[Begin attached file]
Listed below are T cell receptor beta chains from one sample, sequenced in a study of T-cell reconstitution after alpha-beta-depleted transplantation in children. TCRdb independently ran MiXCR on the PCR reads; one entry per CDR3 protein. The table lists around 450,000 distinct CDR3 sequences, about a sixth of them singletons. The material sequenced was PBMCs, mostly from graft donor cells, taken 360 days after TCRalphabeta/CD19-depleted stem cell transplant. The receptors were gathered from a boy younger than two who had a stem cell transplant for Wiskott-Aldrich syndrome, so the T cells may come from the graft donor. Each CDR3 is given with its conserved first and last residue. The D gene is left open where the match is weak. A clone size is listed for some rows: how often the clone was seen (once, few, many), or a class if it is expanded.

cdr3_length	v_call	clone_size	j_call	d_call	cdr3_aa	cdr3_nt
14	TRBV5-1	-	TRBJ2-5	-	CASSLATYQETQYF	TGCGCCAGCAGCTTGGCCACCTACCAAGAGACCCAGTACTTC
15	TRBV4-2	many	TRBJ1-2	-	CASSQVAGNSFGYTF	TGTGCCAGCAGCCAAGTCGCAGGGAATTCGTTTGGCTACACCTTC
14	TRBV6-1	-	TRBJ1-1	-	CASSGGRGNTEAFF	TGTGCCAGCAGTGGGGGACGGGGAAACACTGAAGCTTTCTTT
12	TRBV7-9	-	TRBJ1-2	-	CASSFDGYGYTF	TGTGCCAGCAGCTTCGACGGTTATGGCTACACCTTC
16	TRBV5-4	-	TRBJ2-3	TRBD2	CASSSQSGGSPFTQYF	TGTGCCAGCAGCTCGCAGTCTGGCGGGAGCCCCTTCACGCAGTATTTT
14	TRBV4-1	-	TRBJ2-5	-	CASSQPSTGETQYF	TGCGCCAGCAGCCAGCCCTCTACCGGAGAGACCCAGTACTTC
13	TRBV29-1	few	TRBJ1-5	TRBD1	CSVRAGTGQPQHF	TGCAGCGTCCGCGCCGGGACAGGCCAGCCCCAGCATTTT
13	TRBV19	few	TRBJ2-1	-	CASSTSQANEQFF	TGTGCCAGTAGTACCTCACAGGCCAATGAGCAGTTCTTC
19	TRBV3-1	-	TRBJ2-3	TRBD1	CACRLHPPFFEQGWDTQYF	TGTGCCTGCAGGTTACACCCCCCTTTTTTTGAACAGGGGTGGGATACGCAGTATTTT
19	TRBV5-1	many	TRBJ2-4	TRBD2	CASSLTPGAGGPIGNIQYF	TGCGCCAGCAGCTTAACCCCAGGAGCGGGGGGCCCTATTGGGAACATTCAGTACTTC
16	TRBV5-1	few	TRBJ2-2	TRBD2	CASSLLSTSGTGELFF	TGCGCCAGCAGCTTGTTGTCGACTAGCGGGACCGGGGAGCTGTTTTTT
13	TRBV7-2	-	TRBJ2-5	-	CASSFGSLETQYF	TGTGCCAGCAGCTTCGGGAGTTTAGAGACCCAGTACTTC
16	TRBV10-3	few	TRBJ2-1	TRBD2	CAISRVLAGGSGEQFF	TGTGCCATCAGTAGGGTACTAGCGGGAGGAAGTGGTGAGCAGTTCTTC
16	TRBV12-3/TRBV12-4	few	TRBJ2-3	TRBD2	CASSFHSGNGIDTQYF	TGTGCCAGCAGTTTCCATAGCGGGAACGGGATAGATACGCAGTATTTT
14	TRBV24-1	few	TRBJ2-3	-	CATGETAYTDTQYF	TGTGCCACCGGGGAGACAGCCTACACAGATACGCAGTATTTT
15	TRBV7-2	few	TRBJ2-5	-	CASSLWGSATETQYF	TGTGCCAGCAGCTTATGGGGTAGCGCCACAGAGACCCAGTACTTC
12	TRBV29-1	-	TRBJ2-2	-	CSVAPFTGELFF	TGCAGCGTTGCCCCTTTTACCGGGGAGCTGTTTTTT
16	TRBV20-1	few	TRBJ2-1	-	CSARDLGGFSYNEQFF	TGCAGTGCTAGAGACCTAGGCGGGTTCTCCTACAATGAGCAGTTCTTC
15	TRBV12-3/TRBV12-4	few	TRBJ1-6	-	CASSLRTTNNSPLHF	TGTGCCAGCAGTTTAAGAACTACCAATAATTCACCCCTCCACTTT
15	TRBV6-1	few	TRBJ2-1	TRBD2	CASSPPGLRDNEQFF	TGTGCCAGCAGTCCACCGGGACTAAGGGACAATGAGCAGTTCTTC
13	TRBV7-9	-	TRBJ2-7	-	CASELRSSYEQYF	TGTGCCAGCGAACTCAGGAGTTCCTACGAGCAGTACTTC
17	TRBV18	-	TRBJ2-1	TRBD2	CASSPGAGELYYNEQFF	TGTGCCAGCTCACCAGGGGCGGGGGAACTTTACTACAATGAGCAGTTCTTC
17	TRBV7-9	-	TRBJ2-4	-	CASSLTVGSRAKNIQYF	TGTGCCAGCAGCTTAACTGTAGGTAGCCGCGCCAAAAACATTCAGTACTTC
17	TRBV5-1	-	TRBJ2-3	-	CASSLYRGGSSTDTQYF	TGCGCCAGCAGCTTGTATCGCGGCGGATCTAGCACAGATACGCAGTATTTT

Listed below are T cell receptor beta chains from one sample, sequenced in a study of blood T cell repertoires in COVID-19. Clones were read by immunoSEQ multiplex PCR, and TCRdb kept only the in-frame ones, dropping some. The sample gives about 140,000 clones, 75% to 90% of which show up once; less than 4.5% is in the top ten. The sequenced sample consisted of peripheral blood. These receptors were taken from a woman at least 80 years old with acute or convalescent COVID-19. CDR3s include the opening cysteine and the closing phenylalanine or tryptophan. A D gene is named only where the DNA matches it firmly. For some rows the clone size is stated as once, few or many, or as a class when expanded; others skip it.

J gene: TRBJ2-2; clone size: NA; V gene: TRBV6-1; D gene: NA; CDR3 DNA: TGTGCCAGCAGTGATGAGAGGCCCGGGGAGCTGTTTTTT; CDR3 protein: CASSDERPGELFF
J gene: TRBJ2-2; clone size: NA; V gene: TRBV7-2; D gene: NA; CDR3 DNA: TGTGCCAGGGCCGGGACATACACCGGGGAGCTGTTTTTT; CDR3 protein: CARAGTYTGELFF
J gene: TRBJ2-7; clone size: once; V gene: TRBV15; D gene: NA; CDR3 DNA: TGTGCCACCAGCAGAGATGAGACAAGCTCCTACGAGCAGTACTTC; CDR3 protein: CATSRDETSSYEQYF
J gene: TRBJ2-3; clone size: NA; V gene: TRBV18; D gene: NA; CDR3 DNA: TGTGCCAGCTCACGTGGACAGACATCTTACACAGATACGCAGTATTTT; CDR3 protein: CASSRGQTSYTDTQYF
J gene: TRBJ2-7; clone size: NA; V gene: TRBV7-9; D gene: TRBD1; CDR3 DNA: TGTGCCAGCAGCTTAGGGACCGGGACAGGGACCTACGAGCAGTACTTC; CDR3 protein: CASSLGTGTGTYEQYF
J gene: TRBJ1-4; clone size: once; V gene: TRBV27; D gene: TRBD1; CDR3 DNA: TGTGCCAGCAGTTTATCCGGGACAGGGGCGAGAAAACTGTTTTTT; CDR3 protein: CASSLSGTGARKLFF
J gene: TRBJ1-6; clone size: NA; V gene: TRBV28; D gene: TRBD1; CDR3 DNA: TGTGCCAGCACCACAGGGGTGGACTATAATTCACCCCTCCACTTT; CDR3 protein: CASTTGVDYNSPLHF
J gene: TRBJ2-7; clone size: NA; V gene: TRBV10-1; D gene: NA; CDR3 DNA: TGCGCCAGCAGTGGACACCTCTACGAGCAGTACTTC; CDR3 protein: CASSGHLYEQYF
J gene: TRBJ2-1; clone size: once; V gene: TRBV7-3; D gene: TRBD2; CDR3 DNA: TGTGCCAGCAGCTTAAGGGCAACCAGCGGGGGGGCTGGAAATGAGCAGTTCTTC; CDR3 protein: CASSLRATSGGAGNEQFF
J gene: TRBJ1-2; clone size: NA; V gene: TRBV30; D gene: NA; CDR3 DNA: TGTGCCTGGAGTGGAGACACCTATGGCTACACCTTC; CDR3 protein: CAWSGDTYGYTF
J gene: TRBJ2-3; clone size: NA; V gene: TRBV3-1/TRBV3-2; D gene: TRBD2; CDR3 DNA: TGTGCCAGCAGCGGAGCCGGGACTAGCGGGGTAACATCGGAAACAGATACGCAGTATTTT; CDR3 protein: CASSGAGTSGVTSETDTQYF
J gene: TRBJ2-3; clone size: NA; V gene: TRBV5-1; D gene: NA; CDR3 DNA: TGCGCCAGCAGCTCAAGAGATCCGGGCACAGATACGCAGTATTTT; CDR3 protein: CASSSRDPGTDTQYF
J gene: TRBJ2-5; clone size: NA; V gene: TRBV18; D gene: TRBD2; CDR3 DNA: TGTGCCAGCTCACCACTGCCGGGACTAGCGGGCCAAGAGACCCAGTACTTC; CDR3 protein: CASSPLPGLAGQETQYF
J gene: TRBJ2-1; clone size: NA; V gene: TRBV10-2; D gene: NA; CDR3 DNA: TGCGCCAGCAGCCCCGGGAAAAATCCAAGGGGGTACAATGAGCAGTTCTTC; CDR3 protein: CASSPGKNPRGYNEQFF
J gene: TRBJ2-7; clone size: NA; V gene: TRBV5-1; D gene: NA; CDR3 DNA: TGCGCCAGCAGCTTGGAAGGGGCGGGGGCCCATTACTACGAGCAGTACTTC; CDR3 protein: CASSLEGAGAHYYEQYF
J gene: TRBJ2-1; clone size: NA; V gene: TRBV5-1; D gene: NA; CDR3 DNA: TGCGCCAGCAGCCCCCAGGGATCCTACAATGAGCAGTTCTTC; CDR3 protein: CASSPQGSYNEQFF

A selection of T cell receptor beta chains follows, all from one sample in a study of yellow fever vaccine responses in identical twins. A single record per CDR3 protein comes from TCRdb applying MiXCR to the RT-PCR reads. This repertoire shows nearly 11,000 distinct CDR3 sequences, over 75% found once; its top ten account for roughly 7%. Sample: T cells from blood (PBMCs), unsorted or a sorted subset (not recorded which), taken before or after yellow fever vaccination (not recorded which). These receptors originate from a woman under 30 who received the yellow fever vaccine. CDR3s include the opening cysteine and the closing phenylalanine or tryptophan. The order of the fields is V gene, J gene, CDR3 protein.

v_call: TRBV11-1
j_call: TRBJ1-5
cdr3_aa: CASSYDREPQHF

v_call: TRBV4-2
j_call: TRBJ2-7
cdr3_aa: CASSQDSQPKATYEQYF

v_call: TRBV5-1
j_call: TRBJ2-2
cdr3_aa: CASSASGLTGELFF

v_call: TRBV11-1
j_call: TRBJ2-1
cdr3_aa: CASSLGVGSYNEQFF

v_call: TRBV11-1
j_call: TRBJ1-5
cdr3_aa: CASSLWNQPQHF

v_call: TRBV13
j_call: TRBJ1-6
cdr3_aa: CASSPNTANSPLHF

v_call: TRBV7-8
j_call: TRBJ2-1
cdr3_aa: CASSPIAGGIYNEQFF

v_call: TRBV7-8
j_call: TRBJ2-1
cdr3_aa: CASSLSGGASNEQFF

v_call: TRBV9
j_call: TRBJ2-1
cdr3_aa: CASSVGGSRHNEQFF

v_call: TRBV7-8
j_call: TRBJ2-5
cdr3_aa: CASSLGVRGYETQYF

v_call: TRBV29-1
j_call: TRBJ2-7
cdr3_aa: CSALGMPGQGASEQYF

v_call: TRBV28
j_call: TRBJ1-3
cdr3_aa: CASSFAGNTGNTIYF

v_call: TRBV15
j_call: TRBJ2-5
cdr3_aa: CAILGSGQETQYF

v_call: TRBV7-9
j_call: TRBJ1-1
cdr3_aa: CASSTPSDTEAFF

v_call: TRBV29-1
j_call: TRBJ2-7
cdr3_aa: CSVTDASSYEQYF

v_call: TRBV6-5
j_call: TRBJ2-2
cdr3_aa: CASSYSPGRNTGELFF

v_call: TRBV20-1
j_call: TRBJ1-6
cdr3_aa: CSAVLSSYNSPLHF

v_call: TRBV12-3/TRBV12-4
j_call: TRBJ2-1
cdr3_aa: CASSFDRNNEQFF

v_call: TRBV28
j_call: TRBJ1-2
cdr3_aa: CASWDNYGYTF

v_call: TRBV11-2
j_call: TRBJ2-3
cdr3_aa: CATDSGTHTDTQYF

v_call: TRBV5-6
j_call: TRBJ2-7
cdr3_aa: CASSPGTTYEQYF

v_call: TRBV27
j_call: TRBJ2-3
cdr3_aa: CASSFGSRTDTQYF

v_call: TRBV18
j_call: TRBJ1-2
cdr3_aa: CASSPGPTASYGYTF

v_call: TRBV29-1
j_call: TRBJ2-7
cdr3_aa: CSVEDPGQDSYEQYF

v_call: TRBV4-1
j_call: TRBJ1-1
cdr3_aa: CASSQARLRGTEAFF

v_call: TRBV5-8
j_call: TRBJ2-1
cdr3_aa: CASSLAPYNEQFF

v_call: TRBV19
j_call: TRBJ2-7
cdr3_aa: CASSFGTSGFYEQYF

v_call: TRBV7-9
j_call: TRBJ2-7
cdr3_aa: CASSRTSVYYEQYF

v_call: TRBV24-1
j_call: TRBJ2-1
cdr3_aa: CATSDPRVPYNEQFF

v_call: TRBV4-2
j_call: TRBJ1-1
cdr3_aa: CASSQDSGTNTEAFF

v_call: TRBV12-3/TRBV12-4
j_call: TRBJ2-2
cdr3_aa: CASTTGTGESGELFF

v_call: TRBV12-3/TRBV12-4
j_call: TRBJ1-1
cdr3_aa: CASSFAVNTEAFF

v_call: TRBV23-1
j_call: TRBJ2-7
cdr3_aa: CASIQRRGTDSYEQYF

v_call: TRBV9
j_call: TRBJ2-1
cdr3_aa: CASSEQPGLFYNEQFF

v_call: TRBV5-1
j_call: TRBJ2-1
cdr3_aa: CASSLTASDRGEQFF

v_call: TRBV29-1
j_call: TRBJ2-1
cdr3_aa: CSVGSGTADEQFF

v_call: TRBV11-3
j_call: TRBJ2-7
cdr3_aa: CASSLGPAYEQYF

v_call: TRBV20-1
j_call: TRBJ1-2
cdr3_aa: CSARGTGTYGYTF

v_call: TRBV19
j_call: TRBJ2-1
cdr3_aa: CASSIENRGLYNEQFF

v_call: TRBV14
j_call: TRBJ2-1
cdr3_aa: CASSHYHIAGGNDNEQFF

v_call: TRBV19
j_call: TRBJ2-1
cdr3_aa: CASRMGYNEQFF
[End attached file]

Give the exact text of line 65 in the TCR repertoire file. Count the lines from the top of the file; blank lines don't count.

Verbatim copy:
cdr3_aa: CASSPIAGGIYNEQFF